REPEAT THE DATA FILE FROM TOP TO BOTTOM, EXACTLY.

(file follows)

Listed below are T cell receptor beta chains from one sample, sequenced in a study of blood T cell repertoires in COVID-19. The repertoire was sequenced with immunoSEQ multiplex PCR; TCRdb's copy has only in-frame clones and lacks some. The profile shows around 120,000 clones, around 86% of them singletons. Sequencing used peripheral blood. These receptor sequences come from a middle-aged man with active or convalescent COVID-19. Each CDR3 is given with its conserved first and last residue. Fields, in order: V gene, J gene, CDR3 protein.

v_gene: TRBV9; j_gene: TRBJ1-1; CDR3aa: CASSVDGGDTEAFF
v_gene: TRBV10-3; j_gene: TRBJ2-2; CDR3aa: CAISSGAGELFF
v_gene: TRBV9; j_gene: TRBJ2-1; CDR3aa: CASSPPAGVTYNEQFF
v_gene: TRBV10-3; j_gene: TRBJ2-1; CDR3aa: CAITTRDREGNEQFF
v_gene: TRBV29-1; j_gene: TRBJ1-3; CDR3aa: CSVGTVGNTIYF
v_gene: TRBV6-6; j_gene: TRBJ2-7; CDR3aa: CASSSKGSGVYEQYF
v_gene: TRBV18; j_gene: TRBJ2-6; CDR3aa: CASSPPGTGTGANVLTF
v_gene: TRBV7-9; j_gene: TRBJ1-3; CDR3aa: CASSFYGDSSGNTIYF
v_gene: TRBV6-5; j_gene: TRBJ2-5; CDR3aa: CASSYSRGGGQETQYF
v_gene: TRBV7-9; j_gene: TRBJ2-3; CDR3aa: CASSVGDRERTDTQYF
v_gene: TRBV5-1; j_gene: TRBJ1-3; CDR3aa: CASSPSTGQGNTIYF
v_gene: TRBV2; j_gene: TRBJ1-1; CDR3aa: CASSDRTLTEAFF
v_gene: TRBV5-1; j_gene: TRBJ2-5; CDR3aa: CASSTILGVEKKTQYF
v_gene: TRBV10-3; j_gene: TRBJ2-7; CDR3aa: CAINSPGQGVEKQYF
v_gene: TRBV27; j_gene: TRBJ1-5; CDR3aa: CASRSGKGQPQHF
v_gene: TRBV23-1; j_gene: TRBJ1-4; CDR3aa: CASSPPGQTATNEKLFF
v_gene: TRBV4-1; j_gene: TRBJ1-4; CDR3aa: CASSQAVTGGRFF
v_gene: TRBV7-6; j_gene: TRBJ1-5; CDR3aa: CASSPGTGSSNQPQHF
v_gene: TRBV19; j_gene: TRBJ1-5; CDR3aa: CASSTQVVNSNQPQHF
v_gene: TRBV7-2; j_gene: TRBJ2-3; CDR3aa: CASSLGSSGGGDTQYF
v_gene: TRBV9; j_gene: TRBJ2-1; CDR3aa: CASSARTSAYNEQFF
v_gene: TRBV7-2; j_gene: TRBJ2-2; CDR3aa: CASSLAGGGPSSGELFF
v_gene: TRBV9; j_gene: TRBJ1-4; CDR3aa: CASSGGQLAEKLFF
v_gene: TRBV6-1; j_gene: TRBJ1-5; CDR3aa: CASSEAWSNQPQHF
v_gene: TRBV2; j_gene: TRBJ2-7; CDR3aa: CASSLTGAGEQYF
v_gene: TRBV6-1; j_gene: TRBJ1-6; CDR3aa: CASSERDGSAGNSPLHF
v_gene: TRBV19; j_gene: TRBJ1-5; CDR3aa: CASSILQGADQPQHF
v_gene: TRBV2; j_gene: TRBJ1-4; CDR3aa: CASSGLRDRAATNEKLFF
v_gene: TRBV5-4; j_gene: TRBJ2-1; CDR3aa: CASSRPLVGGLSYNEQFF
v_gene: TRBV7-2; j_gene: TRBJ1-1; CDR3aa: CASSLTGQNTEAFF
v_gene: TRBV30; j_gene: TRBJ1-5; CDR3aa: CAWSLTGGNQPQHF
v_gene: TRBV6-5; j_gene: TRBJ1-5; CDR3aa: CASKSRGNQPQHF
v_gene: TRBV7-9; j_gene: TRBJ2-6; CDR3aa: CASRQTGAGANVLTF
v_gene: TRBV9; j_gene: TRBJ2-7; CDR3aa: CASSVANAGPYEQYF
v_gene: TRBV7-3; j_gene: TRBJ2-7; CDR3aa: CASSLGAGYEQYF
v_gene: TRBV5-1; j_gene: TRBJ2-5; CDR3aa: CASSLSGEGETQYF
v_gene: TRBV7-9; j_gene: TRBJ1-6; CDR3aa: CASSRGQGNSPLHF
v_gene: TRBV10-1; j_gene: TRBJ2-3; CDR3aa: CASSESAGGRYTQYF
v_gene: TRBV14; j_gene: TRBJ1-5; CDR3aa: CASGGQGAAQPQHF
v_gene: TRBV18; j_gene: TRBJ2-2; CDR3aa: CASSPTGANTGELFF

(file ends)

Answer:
Listed below are T cell receptor beta chains from one sample, sequenced in a study of blood T cell repertoires in COVID-19. The repertoire was sequenced with immunoSEQ multiplex PCR; TCRdb's copy has only in-frame clones and lacks some. The profile shows around 120,000 clones, around 86% of them singletons. Sequencing used peripheral blood. These receptor sequences come from a middle-aged man with active or convalescent COVID-19. Each CDR3 is given with its conserved first and last residue. Fields, in order: V gene, J gene, CDR3 protein.

v_gene: TRBV9; j_gene: TRBJ1-1; CDR3aa: CASSVDGGDTEAFF
v_gene: TRBV10-3; j_gene: TRBJ2-2; CDR3aa: CAISSGAGELFF
v_gene: TRBV9; j_gene: TRBJ2-1; CDR3aa: CASSPPAGVTYNEQFF
v_gene: TRBV10-3; j_gene: TRBJ2-1; CDR3aa: CAITTRDREGNEQFF
v_gene: TRBV29-1; j_gene: TRBJ1-3; CDR3aa: CSVGTVGNTIYF
v_gene: TRBV6-6; j_gene: TRBJ2-7; CDR3aa: CASSSKGSGVYEQYF
v_gene: TRBV18; j_gene: TRBJ2-6; CDR3aa: CASSPPGTGTGANVLTF
v_gene: TRBV7-9; j_gene: TRBJ1-3; CDR3aa: CASSFYGDSSGNTIYF
v_gene: TRBV6-5; j_gene: TRBJ2-5; CDR3aa: CASSYSRGGGQETQYF
v_gene: TRBV7-9; j_gene: TRBJ2-3; CDR3aa: CASSVGDRERTDTQYF
v_gene: TRBV5-1; j_gene: TRBJ1-3; CDR3aa: CASSPSTGQGNTIYF
v_gene: TRBV2; j_gene: TRBJ1-1; CDR3aa: CASSDRTLTEAFF
v_gene: TRBV5-1; j_gene: TRBJ2-5; CDR3aa: CASSTILGVEKKTQYF
v_gene: TRBV10-3; j_gene: TRBJ2-7; CDR3aa: CAINSPGQGVEKQYF
v_gene: TRBV27; j_gene: TRBJ1-5; CDR3aa: CASRSGKGQPQHF
v_gene: TRBV23-1; j_gene: TRBJ1-4; CDR3aa: CASSPPGQTATNEKLFF
v_gene: TRBV4-1; j_gene: TRBJ1-4; CDR3aa: CASSQAVTGGRFF
v_gene: TRBV7-6; j_gene: TRBJ1-5; CDR3aa: CASSPGTGSSNQPQHF
v_gene: TRBV19; j_gene: TRBJ1-5; CDR3aa: CASSTQVVNSNQPQHF
v_gene: TRBV7-2; j_gene: TRBJ2-3; CDR3aa: CASSLGSSGGGDTQYF
v_gene: TRBV9; j_gene: TRBJ2-1; CDR3aa: CASSARTSAYNEQFF
v_gene: TRBV7-2; j_gene: TRBJ2-2; CDR3aa: CASSLAGGGPSSGELFF
v_gene: TRBV9; j_gene: TRBJ1-4; CDR3aa: CASSGGQLAEKLFF
v_gene: TRBV6-1; j_gene: TRBJ1-5; CDR3aa: CASSEAWSNQPQHF
v_gene: TRBV2; j_gene: TRBJ2-7; CDR3aa: CASSLTGAGEQYF
v_gene: TRBV6-1; j_gene: TRBJ1-6; CDR3aa: CASSERDGSAGNSPLHF
v_gene: TRBV19; j_gene: TRBJ1-5; CDR3aa: CASSILQGADQPQHF
v_gene: TRBV2; j_gene: TRBJ1-4; CDR3aa: CASSGLRDRAATNEKLFF
v_gene: TRBV5-4; j_gene: TRBJ2-1; CDR3aa: CASSRPLVGGLSYNEQFF
v_gene: TRBV7-2; j_gene: TRBJ1-1; CDR3aa: CASSLTGQNTEAFF
v_gene: TRBV30; j_gene: TRBJ1-5; CDR3aa: CAWSLTGGNQPQHF
v_gene: TRBV6-5; j_gene: TRBJ1-5; CDR3aa: CASKSRGNQPQHF
v_gene: TRBV7-9; j_gene: TRBJ2-6; CDR3aa: CASRQTGAGANVLTF
v_gene: TRBV9; j_gene: TRBJ2-7; CDR3aa: CASSVANAGPYEQYF
v_gene: TRBV7-3; j_gene: TRBJ2-7; CDR3aa: CASSLGAGYEQYF
v_gene: TRBV5-1; j_gene: TRBJ2-5; CDR3aa: CASSLSGEGETQYF
v_gene: TRBV7-9; j_gene: TRBJ1-6; CDR3aa: CASSRGQGNSPLHF
v_gene: TRBV10-1; j_gene: TRBJ2-3; CDR3aa: CASSESAGGRYTQYF
v_gene: TRBV14; j_gene: TRBJ1-5; CDR3aa: CASGGQGAAQPQHF
v_gene: TRBV18; j_gene: TRBJ2-2; CDR3aa: CASSPTGANTGELFF